Life Of Karunanidhi: From Successful Screenwriter To Five-time Tamil Nadu Chief Minister

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Muthuvel Karunanidhi was one of the most prominent politicians in the country, and served as the CM of Tamil Nadu for an astonishing five times

Written By Narayan R | Mumbai | Updated On:

Muthuvel Karunanidhi was one of the most prominent politicians in the country. Kalaignar, as he was fondly known as, served as Tamil Nadu CM for numerous years, on the Opposition for just as many, and had an influence in the state which few other leaders can match up to. He had been active in politics since 1957, and won 13 straight assembly elections, including to the Tiruvarur seat in 2016.

But life wasn't easy from the onset for Kalaignar. He was one of the rare leaders who made it big without having a political background. Karunanidhi made his name as an acclaimed screenwriter in his early days, before making it big in politics. He served as the Chief Minister of the state on five different occasions before his demise on August 7.

Let's take a look at his journey from an actor to a reputed leader to his demise.

Early days

Karunanidhi was born in Thirukkuvalai village in Nagapattinam district in 1924. He entered politics at the tender age of 14, when he joined the Anti-Hindi protests. He founded and led a student organization named Tamil Nadu Tamil Manavar Mandram, which was the student wing of the Dravidian movement. It was during this time that he started a newspaper named Murasoli, which became the official newspaper of DMK.

In terms of films, he started off as a screenwriter in 1947 with the film Raajkumari, which was directed by MG Ramachandran. From 1947 to 1952, he wrote scripts for four films. 

Prominence as screenwriter

The year 1952 saw Karunanidhi become big in the film industry. He wrote the screenplay and dialogues for the film Parasakthi, which supported the Dravidian movement. It became a huge hit and made 'Kalaignar' a big name in the industry. It was followed by another similar film named Panam in the same year, which again did well and further enhanced his reputation. From 1952 to 1957, he was part of 10 films as screenwriter.

Entry and Rise in politics

Kalaignar decided to enter the political fray of Tamil Nadu by contesting the elections in 1957. He fought against K. A. Dharmalingam of Indian National Congress and beat him to win the Kulithalai seat. Four years later, he was appointed as the treasurer of DMK.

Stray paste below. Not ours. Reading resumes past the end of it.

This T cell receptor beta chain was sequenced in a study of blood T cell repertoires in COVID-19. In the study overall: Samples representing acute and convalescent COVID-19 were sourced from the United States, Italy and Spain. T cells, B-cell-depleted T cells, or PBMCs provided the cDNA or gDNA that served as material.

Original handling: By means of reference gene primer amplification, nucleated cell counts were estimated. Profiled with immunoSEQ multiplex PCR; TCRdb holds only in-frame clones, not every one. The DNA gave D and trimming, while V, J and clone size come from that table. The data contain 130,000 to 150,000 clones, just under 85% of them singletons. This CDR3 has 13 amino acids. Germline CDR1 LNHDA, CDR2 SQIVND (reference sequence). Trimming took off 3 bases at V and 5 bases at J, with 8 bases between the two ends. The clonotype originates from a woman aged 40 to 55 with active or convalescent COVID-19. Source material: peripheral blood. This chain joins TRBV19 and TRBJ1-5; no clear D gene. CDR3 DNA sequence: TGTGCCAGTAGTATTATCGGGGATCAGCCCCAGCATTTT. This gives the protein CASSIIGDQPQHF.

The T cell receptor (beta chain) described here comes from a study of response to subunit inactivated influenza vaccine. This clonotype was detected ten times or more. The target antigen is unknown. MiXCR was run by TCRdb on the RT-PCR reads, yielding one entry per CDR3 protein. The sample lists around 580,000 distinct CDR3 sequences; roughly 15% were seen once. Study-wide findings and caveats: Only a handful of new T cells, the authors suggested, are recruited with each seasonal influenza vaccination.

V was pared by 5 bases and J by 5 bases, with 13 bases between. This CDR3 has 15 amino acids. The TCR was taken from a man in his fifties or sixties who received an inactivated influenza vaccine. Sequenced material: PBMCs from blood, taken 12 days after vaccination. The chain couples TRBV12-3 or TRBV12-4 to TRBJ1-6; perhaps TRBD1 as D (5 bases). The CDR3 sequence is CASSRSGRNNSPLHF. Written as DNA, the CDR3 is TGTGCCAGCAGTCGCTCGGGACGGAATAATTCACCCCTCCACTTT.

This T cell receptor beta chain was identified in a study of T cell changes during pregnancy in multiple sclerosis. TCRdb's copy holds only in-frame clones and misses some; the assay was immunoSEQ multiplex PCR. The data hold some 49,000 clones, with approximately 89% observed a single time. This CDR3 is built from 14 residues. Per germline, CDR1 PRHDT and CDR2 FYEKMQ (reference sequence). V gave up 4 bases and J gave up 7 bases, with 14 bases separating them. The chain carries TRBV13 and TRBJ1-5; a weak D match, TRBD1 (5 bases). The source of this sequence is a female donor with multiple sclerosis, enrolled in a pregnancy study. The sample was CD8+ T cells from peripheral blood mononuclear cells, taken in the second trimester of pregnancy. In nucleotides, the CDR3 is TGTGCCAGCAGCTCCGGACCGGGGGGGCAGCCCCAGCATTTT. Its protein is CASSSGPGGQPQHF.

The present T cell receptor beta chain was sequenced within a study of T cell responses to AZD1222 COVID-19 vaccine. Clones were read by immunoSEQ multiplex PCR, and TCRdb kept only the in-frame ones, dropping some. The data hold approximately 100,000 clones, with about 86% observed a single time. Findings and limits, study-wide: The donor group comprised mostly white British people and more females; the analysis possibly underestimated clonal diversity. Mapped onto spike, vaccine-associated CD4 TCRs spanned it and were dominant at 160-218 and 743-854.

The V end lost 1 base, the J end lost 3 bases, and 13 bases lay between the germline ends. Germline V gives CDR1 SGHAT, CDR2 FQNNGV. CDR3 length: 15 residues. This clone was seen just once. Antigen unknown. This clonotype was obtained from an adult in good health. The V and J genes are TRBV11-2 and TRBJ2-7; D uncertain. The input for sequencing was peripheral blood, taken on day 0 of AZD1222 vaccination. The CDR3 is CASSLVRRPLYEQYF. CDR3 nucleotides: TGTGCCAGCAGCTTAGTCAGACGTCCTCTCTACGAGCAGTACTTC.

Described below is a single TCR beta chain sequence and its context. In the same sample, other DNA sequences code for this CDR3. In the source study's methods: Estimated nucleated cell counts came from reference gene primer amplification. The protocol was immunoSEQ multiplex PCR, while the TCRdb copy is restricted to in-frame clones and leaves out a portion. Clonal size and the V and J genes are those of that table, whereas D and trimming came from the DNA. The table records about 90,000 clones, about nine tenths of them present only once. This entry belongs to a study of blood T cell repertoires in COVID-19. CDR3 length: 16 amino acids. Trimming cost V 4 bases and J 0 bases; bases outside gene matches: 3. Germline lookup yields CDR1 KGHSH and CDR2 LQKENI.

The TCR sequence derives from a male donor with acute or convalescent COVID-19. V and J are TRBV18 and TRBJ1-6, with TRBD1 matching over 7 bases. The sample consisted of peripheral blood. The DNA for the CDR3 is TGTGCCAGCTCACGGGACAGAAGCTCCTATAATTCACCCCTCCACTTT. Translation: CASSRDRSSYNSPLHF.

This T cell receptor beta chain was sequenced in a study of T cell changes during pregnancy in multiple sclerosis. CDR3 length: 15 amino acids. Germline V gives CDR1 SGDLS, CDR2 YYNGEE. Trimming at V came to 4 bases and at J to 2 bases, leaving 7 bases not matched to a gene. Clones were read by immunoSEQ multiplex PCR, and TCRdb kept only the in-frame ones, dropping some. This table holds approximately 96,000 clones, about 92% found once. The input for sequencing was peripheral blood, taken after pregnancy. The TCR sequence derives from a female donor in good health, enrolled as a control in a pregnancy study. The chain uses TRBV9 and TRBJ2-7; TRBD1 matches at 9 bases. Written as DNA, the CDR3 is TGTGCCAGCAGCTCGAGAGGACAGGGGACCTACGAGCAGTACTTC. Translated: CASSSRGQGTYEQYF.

In the 1962 elections, Karunanidhi contested from Thanjavur, and defeated A. Y. S. Parisutha Nadar of Congress. His stature grew from the win, so much so that the party made him the deputy leader of opposition in the state assembly.

He kept on rising within the DMK ranks and continued on his political success by winning the Saidapet seat in 1967. For the first time, he was given a portfolio, as his party made him the Minister for Public Works.

Becoming the Chief Minister

In 1969, the then CM Annadurai expired, Karunanidhi assumed the Chief Minister's seat for the first time, and also became the leader of the party. His popularity amongst the public was sufficient that when the elections were held in 1971, he again came back to power, retaining his seat from Saidapet. 

He was the CM of Tamil Nadu when Emergency was imposed in the country in 1975. Karunanidhi was one of the few who dared to oppose the decision of the then PM Indira Gandhi. It meant many of his party leaders were put behind the bars during this period.

Losing his post

When the elections took place in 1977, the DMK was overthrown by Karunanidhi's one-time-friend MG Ramachandran's ADMK. For 13 years, Kalaignar and his party were out of power and were under the shadows of ADMK. But in 1987, Ramachandran expired, and it paved way for Karunanidhi's return.

Return to power and aftermath

DMK returned to power in Tamil Nadu two years after MGR passed away. As expected, Karunanidhi was handed his fourth term as the CM of the state. But two years into it, his party was dismissed by the central government on accusations of degrading Law and Order situation in the state. In 1991, a new rival emerged as Jayalalitha took control o the ADMK and became Chief Minister, holding the post for a full term

Subsequent elections turned out to be topsy turvy. ADMK had won the '91 elections by a massive majority. But in 1996, DMK and Karunanidhi won in 221 seats out of the 234. After five years, it was the turn of Jayalalitha to strike back, as ADMK won the 2001 elections. 

Kalaignar tasted his final success in 2006, when DMK won and he became the CM of the state for an astonishing fifth time, leaving behind a political legacy which cannot be matched. 

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